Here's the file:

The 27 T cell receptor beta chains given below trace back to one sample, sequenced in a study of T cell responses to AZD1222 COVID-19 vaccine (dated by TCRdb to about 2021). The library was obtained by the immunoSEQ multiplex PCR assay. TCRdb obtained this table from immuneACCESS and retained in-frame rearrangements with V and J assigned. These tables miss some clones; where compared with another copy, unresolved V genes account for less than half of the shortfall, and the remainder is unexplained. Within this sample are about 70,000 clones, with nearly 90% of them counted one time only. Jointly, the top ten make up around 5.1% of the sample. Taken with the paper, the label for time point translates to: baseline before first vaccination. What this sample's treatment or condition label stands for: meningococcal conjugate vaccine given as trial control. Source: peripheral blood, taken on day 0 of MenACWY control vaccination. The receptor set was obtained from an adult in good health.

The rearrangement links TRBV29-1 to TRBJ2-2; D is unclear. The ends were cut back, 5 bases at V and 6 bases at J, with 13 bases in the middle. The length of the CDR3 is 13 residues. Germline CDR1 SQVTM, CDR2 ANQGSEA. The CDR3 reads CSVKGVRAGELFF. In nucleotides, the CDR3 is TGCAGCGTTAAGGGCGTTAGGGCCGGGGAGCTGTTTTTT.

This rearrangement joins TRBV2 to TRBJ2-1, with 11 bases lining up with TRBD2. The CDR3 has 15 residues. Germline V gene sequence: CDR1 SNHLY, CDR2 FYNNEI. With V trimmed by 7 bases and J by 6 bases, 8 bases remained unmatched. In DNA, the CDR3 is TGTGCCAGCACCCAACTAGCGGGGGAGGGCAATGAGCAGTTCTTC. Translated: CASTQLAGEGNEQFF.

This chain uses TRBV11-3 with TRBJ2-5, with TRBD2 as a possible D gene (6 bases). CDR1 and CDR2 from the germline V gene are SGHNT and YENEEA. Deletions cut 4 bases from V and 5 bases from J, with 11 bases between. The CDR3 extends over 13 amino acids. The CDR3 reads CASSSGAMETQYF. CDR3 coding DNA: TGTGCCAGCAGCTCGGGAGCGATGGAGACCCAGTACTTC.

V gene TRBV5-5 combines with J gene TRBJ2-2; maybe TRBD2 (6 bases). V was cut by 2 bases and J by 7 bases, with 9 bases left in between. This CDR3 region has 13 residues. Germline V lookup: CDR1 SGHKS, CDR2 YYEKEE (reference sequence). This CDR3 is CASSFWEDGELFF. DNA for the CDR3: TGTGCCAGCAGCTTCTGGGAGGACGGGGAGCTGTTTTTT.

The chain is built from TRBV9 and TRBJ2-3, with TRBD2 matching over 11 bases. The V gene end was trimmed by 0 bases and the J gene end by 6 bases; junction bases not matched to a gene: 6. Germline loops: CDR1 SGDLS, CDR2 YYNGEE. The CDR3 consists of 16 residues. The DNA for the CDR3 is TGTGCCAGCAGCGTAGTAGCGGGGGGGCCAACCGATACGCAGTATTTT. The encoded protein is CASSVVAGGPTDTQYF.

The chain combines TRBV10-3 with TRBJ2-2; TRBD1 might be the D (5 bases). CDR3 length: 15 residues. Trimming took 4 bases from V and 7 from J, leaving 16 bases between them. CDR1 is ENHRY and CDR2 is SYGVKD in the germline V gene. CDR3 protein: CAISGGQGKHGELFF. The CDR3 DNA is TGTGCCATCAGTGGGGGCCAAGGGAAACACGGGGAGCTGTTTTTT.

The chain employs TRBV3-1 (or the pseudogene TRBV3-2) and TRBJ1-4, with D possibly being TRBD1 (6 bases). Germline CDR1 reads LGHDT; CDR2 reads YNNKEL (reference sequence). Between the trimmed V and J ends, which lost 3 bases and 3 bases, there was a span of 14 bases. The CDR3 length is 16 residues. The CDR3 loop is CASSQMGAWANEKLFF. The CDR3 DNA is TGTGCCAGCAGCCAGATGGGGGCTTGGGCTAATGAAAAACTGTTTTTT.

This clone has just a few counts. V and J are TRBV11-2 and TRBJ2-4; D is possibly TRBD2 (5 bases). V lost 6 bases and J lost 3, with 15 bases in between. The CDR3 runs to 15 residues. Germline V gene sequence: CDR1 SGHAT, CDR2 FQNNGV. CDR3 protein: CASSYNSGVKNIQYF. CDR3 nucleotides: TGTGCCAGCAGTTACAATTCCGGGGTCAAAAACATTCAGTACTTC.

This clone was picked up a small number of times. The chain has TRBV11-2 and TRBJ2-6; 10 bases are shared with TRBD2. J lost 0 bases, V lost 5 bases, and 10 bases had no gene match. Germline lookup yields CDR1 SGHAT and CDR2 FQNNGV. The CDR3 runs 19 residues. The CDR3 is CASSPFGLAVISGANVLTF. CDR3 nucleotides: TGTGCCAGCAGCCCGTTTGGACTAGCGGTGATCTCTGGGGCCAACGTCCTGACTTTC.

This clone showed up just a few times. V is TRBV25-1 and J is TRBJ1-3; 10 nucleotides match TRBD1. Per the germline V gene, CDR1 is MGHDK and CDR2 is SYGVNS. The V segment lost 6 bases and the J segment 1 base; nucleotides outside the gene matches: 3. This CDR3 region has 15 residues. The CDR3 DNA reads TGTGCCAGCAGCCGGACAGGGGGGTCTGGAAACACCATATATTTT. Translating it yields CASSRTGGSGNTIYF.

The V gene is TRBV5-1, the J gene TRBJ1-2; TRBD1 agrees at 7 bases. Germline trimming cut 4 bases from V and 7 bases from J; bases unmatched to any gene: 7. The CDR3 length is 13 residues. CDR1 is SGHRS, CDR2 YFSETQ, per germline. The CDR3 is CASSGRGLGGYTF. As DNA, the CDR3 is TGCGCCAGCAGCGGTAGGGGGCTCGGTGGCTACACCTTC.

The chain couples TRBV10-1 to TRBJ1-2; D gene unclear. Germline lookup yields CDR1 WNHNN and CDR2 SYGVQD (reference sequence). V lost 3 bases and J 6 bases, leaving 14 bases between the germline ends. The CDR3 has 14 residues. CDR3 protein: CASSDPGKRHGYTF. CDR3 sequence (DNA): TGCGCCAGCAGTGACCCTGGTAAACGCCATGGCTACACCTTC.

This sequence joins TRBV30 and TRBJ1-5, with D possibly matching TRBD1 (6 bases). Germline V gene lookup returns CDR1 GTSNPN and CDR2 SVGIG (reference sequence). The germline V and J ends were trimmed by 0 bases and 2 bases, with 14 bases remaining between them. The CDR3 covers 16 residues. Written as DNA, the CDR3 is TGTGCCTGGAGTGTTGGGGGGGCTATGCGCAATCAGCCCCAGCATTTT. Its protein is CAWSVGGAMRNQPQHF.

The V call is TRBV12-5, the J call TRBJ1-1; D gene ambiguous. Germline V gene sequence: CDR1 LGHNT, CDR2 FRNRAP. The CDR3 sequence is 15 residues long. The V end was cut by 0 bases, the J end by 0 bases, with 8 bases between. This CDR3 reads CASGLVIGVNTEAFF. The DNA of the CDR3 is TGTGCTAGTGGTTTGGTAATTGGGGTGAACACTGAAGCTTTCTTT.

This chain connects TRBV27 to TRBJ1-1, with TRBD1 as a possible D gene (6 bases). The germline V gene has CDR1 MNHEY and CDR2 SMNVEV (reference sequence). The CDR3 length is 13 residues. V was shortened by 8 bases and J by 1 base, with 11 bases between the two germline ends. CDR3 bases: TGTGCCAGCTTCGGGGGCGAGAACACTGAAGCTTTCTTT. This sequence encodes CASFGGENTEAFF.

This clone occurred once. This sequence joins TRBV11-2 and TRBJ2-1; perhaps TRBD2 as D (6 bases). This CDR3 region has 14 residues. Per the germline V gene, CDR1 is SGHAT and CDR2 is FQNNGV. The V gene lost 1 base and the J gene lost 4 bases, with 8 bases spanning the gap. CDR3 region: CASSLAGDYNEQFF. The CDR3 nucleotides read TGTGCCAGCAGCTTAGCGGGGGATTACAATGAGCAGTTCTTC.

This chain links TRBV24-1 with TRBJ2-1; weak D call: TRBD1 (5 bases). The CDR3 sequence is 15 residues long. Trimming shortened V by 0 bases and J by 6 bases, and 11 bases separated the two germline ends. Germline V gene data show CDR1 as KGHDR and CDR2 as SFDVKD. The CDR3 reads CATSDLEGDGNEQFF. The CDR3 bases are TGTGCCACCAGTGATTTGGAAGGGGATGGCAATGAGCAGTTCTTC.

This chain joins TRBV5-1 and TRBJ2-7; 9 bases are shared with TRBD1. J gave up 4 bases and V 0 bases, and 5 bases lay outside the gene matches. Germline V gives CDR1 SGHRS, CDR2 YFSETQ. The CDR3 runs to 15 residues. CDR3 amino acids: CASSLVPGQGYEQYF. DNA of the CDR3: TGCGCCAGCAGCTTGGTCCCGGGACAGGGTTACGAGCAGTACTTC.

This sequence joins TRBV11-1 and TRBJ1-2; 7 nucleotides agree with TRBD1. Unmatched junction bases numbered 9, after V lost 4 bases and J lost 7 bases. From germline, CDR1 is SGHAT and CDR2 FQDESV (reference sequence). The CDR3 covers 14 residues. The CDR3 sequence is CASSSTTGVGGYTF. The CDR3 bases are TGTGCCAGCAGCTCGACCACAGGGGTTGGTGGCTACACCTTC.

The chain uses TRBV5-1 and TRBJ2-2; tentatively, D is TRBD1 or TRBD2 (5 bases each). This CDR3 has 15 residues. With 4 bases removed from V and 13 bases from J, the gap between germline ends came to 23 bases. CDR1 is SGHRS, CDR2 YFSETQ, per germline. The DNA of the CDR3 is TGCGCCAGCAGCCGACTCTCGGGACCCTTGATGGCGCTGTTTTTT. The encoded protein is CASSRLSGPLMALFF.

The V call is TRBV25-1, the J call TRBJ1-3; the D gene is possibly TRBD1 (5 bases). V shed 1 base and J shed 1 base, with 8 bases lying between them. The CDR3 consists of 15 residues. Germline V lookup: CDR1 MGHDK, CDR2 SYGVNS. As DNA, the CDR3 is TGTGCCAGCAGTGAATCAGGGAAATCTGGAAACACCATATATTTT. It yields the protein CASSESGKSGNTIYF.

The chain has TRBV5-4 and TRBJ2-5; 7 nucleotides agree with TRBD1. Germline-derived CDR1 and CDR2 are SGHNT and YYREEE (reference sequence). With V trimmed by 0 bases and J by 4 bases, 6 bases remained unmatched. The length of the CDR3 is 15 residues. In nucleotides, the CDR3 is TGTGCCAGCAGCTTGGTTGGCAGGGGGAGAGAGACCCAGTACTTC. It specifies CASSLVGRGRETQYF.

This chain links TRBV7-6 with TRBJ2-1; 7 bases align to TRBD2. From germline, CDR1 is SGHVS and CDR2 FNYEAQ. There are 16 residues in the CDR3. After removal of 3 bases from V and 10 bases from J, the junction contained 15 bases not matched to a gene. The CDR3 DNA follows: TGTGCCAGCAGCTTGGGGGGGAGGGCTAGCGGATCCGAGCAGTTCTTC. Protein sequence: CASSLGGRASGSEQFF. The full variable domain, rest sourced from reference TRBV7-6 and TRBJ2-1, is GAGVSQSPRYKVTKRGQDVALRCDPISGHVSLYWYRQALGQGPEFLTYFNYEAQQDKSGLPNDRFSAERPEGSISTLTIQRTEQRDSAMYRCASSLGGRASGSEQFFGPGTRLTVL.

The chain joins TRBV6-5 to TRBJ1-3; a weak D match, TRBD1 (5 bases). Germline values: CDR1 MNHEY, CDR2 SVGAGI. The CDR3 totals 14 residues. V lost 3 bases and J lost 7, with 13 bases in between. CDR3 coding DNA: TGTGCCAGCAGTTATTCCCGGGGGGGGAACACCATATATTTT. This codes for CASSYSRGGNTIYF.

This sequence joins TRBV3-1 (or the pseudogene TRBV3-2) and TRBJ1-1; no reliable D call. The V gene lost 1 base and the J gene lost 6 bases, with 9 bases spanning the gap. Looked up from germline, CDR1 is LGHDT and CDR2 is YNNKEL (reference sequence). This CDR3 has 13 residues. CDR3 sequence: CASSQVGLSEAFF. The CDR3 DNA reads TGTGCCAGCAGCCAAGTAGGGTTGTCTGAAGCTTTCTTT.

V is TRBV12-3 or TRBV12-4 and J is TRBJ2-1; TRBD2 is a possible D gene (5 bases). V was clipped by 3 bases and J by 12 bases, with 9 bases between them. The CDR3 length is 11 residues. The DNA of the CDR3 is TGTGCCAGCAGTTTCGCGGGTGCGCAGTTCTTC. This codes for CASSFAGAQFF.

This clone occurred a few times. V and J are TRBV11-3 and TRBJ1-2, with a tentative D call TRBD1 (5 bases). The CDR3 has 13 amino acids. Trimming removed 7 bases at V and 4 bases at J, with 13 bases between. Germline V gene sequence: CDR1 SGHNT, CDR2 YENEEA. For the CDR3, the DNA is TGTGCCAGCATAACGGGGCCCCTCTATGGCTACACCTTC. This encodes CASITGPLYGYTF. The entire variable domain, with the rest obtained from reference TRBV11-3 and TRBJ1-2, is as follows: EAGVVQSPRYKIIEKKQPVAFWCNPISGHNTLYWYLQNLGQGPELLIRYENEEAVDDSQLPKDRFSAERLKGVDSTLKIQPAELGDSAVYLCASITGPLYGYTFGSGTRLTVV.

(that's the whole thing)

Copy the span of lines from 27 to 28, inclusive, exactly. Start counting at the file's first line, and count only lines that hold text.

V is TRBV12-3 or TRBV12-4 and J is TRBJ2-1; TRBD2 is a possible D gene (5 bases). V was clipped by 3 bases and J by 12 bases, with 9 bases between them. The CDR3 length is 11 residues. The DNA of the CDR3 is TGTGCCAGCAGTTTCGCGGGTGCGCAGTTCTTC. This codes for CASSFAGAQFF.

This clone occurred a few times. V and J are TRBV11-3 and TRBJ1-2, with a tentative D call TRBD1 (5 bases). The CDR3 has 13 amino acids. Trimming removed 7 bases at V and 4 bases at J, with 13 bases between. Germline V gene sequence: CDR1 SGHNT, CDR2 YENEEA. For the CDR3, the DNA is TGTGCCAGCATAACGGGGCCCCTCTATGGCTACACCTTC. This encodes CASITGPLYGYTF. The entire variable domain, with the rest obtained from reference TRBV11-3 and TRBJ1-2, is as follows: EAGVVQSPRYKIIEKKQPVAFWCNPISGHNTLYWYLQNLGQGPELLIRYENEEAVDDSQLPKDRFSAERLKGVDSTLKIQPAELGDSAVYLCASITGPLYGYTFGSGTRLTVV.